- The Washington Times - Sunday, June 28, 2009

On April 6, a powerful earthquake shook central Italy, killing more than 300 people while destroying centuries-old churches and museums. Most of the devastation occurred in L’Aquila, the capital city of the mountainous Abruzzo region, where the Group of Eight summit will be held in July.

The first artwork to be transported out of this medieval city is a late Gothic altarpiece now on view in the National Gallery of Art’s rotunda through Labor Day. The Italian government lent the painting in gratitude to the United States for its assistance to the Abruzzo region after the earthquake.

On June 15, during his Washington trip to meet with President Obama, Italian Prime Minister Silvio Berlusconi visited the artwork with assurances that L’Aquila’s artistic heritage would be fully restored.

The painting belongs to the National Museum of Abruzzo, a converted 16th-century fortress severely damaged during the earthquake. Part of the building’s roof and facade caved in, prompting local officials to remove the collection of artworks for safekeeping and close the museum.

The 5-by-6-foot altarpiece was one of the few treasures to survive intact with only minor scratches on its left panel. After repairing the piece, conservator Francesca Capanna of the Italian Ministry of Cultural Heritage accompanied the painting to Washington where it was displayed at the Embassy of Italy in early June before being transferred to the National Gallery.

Titled “The Madonna and Child With Scenes From the Life of Christ and the Virgin,” the work is commonly known as the Beffi Triptych because it once hung in the church of Santa Maria del Ponte in Beffi, a town to the southeast of L’Aquila. The painting was removed from that church in 1915 after an earthquake.

The name of the artist who painted its gold-framed panels isn’t known. He may have been a follower of the Siena-born artist Taddeo di Bartolo based on the similar figures and vibrant colors in their paintings. Referred to as the Master of the Beffi Triptych, the anonymous painter illuminated manuscripts (one is now in the collection of the Cleveland Museum of Art) and created frescoes, including the vault and walls inside the church of San Silvestro in L’Aquila.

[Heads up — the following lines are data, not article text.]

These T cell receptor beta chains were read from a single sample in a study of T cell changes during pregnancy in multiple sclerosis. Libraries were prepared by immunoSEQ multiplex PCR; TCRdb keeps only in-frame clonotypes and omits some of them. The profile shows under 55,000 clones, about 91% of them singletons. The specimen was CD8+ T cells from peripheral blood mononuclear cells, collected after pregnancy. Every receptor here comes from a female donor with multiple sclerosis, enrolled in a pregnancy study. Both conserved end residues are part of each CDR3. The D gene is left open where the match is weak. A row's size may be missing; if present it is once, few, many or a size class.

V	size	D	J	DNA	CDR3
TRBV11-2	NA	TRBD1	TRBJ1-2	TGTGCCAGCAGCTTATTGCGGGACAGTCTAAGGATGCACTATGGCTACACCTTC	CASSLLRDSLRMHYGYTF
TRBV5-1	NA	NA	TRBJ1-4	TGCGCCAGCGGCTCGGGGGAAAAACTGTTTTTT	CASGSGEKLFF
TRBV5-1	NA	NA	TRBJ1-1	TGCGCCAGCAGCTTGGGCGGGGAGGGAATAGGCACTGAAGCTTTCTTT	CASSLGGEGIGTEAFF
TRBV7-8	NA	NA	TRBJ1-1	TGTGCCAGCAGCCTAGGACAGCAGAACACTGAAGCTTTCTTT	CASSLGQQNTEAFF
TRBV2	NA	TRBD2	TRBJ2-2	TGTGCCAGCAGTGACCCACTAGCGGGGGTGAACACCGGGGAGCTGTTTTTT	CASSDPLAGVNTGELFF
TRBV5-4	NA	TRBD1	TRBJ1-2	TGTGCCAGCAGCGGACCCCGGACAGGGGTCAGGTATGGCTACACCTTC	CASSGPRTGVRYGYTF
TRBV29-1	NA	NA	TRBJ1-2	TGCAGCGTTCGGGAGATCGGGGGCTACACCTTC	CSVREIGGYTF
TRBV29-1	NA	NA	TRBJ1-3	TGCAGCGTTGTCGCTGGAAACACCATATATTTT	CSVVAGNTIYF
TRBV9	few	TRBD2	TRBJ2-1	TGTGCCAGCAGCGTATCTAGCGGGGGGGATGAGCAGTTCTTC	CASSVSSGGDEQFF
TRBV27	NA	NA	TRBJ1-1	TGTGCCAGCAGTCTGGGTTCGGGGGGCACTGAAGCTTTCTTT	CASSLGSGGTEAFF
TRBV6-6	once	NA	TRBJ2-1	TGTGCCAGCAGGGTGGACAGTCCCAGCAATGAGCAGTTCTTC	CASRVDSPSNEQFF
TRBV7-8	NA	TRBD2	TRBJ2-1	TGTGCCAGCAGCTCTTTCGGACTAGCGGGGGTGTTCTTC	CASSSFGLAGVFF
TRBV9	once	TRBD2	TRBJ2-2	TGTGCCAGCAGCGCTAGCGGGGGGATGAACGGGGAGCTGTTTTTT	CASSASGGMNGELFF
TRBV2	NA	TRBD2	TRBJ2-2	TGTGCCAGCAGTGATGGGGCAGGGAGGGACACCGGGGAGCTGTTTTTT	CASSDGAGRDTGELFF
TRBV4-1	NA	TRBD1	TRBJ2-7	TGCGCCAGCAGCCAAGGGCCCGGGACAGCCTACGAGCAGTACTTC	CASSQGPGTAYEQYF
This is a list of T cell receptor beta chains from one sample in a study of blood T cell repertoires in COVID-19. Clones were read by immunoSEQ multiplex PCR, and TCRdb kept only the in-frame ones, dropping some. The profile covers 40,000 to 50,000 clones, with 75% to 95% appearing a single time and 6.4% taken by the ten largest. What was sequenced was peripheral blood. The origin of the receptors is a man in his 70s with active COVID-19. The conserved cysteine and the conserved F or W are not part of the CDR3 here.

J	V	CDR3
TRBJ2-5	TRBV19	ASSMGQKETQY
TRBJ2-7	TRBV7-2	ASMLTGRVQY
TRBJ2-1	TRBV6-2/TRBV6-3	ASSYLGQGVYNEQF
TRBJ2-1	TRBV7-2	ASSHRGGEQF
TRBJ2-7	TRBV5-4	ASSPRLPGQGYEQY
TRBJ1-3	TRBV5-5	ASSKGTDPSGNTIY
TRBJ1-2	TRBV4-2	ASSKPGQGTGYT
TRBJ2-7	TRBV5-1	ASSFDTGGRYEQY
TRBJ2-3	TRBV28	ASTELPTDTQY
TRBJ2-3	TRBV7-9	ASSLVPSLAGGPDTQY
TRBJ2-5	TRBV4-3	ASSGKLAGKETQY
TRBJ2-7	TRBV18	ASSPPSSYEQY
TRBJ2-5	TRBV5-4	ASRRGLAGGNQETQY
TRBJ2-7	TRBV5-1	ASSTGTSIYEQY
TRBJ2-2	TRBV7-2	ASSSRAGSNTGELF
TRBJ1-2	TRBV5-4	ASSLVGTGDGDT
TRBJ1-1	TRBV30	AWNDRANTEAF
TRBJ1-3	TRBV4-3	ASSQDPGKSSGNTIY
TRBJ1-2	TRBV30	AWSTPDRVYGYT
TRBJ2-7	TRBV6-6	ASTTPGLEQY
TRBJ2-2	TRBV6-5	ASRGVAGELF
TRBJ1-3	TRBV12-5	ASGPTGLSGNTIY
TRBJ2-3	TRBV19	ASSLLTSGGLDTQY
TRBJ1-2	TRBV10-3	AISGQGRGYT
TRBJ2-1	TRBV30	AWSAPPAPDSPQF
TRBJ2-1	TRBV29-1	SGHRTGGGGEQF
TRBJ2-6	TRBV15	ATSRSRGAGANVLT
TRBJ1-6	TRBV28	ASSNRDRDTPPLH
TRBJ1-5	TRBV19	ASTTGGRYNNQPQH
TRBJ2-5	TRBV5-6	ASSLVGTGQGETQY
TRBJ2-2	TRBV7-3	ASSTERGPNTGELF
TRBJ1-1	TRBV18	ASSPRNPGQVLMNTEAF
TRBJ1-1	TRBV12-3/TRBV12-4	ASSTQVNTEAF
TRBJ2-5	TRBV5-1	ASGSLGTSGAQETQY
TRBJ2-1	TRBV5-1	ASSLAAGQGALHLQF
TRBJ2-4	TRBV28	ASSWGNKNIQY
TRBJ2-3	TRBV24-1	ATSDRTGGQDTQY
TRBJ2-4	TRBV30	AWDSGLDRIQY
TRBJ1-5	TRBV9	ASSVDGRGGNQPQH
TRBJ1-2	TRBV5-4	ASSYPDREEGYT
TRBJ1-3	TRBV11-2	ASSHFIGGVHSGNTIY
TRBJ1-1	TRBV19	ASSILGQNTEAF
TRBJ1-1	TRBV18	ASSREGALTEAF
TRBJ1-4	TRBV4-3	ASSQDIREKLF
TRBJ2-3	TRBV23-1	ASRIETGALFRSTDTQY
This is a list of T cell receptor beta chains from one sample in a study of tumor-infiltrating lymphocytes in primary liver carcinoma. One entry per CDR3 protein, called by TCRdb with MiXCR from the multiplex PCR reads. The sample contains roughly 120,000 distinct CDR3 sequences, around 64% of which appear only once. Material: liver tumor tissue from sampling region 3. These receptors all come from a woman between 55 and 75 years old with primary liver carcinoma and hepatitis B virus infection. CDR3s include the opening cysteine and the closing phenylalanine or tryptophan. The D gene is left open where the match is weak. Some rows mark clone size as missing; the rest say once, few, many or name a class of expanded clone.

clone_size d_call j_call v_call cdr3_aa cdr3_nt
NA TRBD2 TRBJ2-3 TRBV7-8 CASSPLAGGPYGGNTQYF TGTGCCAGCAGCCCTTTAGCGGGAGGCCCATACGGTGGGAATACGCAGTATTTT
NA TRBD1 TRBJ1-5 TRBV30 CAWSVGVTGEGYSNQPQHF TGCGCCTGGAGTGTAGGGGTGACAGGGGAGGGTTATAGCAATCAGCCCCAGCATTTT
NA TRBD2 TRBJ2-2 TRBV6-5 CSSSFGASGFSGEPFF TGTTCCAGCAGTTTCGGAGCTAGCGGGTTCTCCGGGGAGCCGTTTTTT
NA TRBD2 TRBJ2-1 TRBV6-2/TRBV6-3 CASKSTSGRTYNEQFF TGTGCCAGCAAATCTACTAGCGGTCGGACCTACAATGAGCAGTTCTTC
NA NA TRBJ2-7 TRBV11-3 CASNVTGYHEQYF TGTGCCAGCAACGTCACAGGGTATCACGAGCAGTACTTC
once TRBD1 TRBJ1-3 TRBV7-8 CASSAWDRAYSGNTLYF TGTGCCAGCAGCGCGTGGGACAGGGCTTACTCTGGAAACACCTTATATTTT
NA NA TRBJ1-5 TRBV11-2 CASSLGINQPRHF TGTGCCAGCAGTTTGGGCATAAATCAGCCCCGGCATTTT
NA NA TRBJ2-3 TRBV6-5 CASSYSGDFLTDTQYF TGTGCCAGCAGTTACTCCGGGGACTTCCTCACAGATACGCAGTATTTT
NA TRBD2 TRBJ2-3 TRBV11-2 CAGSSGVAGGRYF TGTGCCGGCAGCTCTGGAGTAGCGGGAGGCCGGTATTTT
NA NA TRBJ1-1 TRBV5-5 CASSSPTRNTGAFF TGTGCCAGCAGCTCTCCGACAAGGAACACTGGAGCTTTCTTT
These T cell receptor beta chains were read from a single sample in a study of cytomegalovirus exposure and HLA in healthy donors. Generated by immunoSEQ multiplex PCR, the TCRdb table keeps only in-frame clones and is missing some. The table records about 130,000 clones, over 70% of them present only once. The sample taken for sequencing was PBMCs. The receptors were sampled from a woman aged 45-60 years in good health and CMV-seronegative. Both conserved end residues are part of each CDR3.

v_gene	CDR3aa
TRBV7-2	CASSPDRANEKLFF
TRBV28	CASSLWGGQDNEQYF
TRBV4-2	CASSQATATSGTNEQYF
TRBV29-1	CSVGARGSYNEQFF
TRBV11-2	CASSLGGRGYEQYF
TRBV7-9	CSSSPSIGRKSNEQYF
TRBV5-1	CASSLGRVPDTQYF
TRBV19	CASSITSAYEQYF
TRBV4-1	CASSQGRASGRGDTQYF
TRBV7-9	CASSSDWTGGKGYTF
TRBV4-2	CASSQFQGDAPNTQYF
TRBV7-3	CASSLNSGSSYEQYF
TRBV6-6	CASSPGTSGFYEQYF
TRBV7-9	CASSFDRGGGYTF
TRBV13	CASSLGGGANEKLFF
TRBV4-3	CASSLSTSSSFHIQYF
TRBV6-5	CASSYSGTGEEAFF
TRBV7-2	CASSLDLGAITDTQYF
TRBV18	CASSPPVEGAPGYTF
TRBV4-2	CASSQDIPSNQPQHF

“It’s an important painting for the region, but not an innovative painting in terms of art history,” says Gretchen Hirschauer, associate curator of Italian and Spanish painting at the National Gallery. “It’s an intact triptych from the early 15th century and you don’t often see that. The fact that the three panels are still together is important. In the 19th century, paintings such as this were often dismembered and their panels sold off.”

The exact date of the painting isn’t known, but the work is thought to have been created between 1400 and 1410 based on its Gothic style. Ms. Hirschauer notes the elegant, gold-trimmed drapery and canopy in the central scene are similar to the flowing garments in Gentile da Fabriano’s “Madonna and Child Enthroned,” an Italian painting from around 1420 in the National Gallery’s collection.

In his triptych, the Beffi master portrays Christ in a more forward-looking manner, as a playful infant tugging at his mother’s veil rather than as an idealized figure. This depiction portends the humanism that would later flower in the Italian Renaissance.

The painting also bears influences of Byzantine art, as in the left panel, where Christ’s Nativity takes place in a cave.

In the right panel, the death of the Virgin is depicted with more unusual iconography. A seated figure in the foreground represents a disbelieving priest whose hands were frozen after he attempted to overturn Mary’s bier, according to a popular legend. Above this scene, Christ is shown carrying an infant representing his mother’s soul ascending to heaven.

In the lower corner of the left panel, the donor of the altarpiece is portrayed as a kneeling figure wearing red and black stockings. His identity isn’t known, adding yet another unsolved puzzle to this magnificent altarpiece.



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